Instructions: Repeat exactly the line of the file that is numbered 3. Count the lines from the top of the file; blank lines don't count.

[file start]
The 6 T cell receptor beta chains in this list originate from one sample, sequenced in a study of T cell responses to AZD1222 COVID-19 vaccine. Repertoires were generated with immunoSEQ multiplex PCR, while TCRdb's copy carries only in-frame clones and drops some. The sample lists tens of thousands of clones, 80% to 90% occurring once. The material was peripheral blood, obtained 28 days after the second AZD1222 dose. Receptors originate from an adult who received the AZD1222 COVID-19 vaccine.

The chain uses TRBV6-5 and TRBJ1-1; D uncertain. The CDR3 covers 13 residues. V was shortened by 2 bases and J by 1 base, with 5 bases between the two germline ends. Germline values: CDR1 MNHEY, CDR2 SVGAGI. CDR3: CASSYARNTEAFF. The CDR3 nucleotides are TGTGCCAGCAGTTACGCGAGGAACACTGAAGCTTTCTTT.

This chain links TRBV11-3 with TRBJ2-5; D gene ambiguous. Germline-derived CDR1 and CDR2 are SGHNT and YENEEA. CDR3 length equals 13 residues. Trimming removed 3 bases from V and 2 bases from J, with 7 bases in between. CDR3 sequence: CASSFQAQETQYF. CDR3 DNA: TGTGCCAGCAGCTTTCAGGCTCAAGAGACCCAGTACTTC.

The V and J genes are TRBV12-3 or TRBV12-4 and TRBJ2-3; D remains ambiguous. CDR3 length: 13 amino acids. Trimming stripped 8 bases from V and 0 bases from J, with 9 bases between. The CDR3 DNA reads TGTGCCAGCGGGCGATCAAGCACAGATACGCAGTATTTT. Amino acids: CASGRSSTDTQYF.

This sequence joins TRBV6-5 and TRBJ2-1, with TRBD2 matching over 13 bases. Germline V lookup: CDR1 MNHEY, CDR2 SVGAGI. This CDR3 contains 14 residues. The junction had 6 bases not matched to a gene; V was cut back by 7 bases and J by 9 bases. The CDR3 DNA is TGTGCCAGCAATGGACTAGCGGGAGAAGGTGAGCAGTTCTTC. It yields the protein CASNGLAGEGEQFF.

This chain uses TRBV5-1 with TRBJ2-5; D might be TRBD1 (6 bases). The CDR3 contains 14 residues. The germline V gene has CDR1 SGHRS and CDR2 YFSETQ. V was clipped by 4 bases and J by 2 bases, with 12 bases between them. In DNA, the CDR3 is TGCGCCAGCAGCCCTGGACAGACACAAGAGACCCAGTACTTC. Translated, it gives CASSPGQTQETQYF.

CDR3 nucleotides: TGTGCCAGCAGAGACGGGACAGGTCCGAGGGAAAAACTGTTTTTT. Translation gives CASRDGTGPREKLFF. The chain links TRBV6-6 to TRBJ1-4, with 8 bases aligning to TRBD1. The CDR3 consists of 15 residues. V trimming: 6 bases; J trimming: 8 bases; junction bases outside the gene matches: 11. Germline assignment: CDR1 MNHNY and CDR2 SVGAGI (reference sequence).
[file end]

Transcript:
This chain links TRBV11-3 with TRBJ2-5; D gene ambiguous. Germline-derived CDR1 and CDR2 are SGHNT and YENEEA. CDR3 length equals 13 residues. Trimming removed 3 bases from V and 2 bases from J, with 7 bases in between. CDR3 sequence: CASSFQAQETQYF. CDR3 DNA: TGTGCCAGCAGCTTTCAGGCTCAAGAGACCCAGTACTTC.